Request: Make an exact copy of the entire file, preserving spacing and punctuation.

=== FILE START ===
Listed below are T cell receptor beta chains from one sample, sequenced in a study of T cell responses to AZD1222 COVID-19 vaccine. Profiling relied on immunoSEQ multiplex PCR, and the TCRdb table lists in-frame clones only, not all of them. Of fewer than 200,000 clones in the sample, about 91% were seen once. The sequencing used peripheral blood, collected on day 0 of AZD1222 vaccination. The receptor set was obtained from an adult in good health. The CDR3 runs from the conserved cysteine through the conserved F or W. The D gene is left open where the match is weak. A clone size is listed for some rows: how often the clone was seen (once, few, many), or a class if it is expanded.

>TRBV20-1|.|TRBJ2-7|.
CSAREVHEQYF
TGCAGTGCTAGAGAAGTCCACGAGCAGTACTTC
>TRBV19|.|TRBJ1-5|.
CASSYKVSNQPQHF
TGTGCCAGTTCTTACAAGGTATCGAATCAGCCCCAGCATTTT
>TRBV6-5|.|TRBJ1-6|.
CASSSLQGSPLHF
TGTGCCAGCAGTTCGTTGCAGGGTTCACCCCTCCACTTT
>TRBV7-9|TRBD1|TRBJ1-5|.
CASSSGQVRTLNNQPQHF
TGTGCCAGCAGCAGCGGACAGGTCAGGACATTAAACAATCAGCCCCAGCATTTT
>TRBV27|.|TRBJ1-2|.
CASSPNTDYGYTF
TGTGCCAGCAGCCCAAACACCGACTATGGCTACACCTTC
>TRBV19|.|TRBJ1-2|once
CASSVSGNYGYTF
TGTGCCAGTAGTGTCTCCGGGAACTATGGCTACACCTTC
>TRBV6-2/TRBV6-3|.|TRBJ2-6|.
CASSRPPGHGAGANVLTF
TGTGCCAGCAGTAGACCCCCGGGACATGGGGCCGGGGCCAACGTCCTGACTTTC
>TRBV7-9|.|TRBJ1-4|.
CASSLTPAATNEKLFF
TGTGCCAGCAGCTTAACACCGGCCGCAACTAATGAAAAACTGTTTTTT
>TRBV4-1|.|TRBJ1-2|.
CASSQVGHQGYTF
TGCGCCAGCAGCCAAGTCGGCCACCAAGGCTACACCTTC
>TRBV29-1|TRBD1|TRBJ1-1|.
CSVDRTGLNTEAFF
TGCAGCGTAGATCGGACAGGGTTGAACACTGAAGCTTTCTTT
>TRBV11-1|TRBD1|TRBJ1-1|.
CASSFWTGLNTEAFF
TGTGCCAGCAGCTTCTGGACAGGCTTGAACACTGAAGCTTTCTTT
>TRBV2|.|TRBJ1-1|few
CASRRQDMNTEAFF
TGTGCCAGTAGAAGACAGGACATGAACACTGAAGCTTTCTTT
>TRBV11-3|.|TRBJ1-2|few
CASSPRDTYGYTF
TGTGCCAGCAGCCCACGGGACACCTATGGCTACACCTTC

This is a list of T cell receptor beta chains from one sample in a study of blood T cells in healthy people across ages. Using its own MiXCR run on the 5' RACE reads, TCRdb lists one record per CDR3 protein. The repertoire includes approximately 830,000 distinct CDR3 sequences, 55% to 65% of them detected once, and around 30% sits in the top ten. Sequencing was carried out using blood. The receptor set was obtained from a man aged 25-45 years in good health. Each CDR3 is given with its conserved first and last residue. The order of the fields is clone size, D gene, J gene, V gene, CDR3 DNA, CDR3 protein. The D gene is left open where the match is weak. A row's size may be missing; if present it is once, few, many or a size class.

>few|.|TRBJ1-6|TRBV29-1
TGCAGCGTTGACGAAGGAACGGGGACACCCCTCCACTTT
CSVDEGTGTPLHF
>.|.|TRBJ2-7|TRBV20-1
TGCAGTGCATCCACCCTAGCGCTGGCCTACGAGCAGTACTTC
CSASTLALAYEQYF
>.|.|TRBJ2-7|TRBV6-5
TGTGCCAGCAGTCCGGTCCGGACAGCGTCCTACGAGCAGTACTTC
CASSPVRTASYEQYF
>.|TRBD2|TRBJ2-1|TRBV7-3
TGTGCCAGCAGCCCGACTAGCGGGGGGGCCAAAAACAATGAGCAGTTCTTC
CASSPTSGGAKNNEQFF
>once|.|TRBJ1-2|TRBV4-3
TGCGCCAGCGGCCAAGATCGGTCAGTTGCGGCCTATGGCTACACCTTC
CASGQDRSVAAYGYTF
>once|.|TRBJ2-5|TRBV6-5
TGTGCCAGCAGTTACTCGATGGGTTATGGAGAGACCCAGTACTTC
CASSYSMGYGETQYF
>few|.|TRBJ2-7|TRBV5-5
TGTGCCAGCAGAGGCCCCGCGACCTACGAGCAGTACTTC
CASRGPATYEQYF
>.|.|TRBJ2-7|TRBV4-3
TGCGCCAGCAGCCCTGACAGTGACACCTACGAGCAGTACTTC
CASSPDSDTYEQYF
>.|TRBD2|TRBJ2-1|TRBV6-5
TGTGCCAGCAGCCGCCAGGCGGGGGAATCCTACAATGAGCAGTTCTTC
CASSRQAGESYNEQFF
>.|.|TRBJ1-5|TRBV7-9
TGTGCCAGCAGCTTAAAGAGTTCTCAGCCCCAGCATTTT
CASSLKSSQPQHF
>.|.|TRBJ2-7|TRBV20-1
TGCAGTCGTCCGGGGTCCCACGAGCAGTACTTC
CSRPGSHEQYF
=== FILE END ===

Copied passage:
Listed below are T cell receptor beta chains from one sample, sequenced in a study of T cell responses to AZD1222 COVID-19 vaccine. Profiling relied on immunoSEQ multiplex PCR, and the TCRdb table lists in-frame clones only, not all of them. Of fewer than 200,000 clones in the sample, about 91% were seen once. The sequencing used peripheral blood, collected on day 0 of AZD1222 vaccination. The receptor set was obtained from an adult in good health. The CDR3 runs from the conserved cysteine through the conserved F or W. The D gene is left open where the match is weak. A clone size is listed for some rows: how often the clone was seen (once, few, many), or a class if it is expanded.

>TRBV20-1|.|TRBJ2-7|.
CSAREVHEQYF
TGCAGTGCTAGAGAAGTCCACGAGCAGTACTTC
>TRBV19|.|TRBJ1-5|.
CASSYKVSNQPQHF
TGTGCCAGTTCTTACAAGGTATCGAATCAGCCCCAGCATTTT
>TRBV6-5|.|TRBJ1-6|.
CASSSLQGSPLHF
TGTGCCAGCAGTTCGTTGCAGGGTTCACCCCTCCACTTT
>TRBV7-9|TRBD1|TRBJ1-5|.
CASSSGQVRTLNNQPQHF
TGTGCCAGCAGCAGCGGACAGGTCAGGACATTAAACAATCAGCCCCAGCATTTT
>TRBV27|.|TRBJ1-2|.
CASSPNTDYGYTF
TGTGCCAGCAGCCCAAACACCGACTATGGCTACACCTTC
>TRBV19|.|TRBJ1-2|once
CASSVSGNYGYTF
TGTGCCAGTAGTGTCTCCGGGAACTATGGCTACACCTTC
>TRBV6-2/TRBV6-3|.|TRBJ2-6|.
CASSRPPGHGAGANVLTF
TGTGCCAGCAGTAGACCCCCGGGACATGGGGCCGGGGCCAACGTCCTGACTTTC
>TRBV7-9|.|TRBJ1-4|.
CASSLTPAATNEKLFF
TGTGCCAGCAGCTTAACACCGGCCGCAACTAATGAAAAACTGTTTTTT
>TRBV4-1|.|TRBJ1-2|.
CASSQVGHQGYTF
TGCGCCAGCAGCCAAGTCGGCCACCAAGGCTACACCTTC
>TRBV29-1|TRBD1|TRBJ1-1|.
CSVDRTGLNTEAFF
TGCAGCGTAGATCGGACAGGGTTGAACACTGAAGCTTTCTTT
>TRBV11-1|TRBD1|TRBJ1-1|.
CASSFWTGLNTEAFF
TGTGCCAGCAGCTTCTGGACAGGCTTGAACACTGAAGCTTTCTTT
>TRBV2|.|TRBJ1-1|few
CASRRQDMNTEAFF
TGTGCCAGTAGAAGACAGGACATGAACACTGAAGCTTTCTTT
>TRBV11-3|.|TRBJ1-2|few
CASSPRDTYGYTF
TGTGCCAGCAGCCCACGGGACACCTATGGCTACACCTTC

This is a list of T cell receptor beta chains from one sample in a study of blood T cells in healthy people across ages. Using its own MiXCR run on the 5' RACE reads, TCRdb lists one record per CDR3 protein. The repertoire includes approximately 830,000 distinct CDR3 sequences, 55% to 65% of them detected once, and around 30% sits in the top ten. Sequencing was carried out using blood. The receptor set was obtained from a man aged 25-45 years in good health. Each CDR3 is given with its conserved first and last residue. The order of the fields is clone size, D gene, J gene, V gene, CDR3 DNA, CDR3 protein. The D gene is left open where the match is weak. A row's size may be missing; if present it is once, few, many or a size class.

>few|.|TRBJ1-6|TRBV29-1
TGCAGCGTTGACGAAGGAACGGGGACACCCCTCCACTTT
CSVDEGTGTPLHF
>.|.|TRBJ2-7|TRBV20-1
TGCAGTGCATCCACCCTAGCGCTGGCCTACGAGCAGTACTTC
CSASTLALAYEQYF
>.|.|TRBJ2-7|TRBV6-5
TGTGCCAGCAGTCCGGTCCGGACAGCGTCCTACGAGCAGTACTTC
CASSPVRTASYEQYF
>.|TRBD2|TRBJ2-1|TRBV7-3
TGTGCCAGCAGCCCGACTAGCGGGGGGGCCAAAAACAATGAGCAGTTCTTC
CASSPTSGGAKNNEQFF
>once|.|TRBJ1-2|TRBV4-3
TGCGCCAGCGGCCAAGATCGGTCAGTTGCGGCCTATGGCTACACCTTC
CASGQDRSVAAYGYTF
>once|.|TRBJ2-5|TRBV6-5
TGTGCCAGCAGTTACTCGATGGGTTATGGAGAGACCCAGTACTTC
CASSYSMGYGETQYF
>few|.|TRBJ2-7|TRBV5-5
TGTGCCAGCAGAGGCCCCGCGACCTACGAGCAGTACTTC
CASRGPATYEQYF
>.|.|TRBJ2-7|TRBV4-3
TGCGCCAGCAGCCCTGACAGTGACACCTACGAGCAGTACTTC
CASSPDSDTYEQYF
>.|TRBD2|TRBJ2-1|TRBV6-5
TGTGCCAGCAGCCGCCAGGCGGGGGAATCCTACAATGAGCAGTTCTTC
CASSRQAGESYNEQFF
>.|.|TRBJ1-5|TRBV7-9
TGTGCCAGCAGCTTAAAGAGTTCTCAGCCCCAGCATTTT
CASSLKSSQPQHF
>.|.|TRBJ2-7|TRBV20-1
TGCAGTCGTCCGGGGTCCCACGAGCAGTACTTC
CSRPGSHEQYF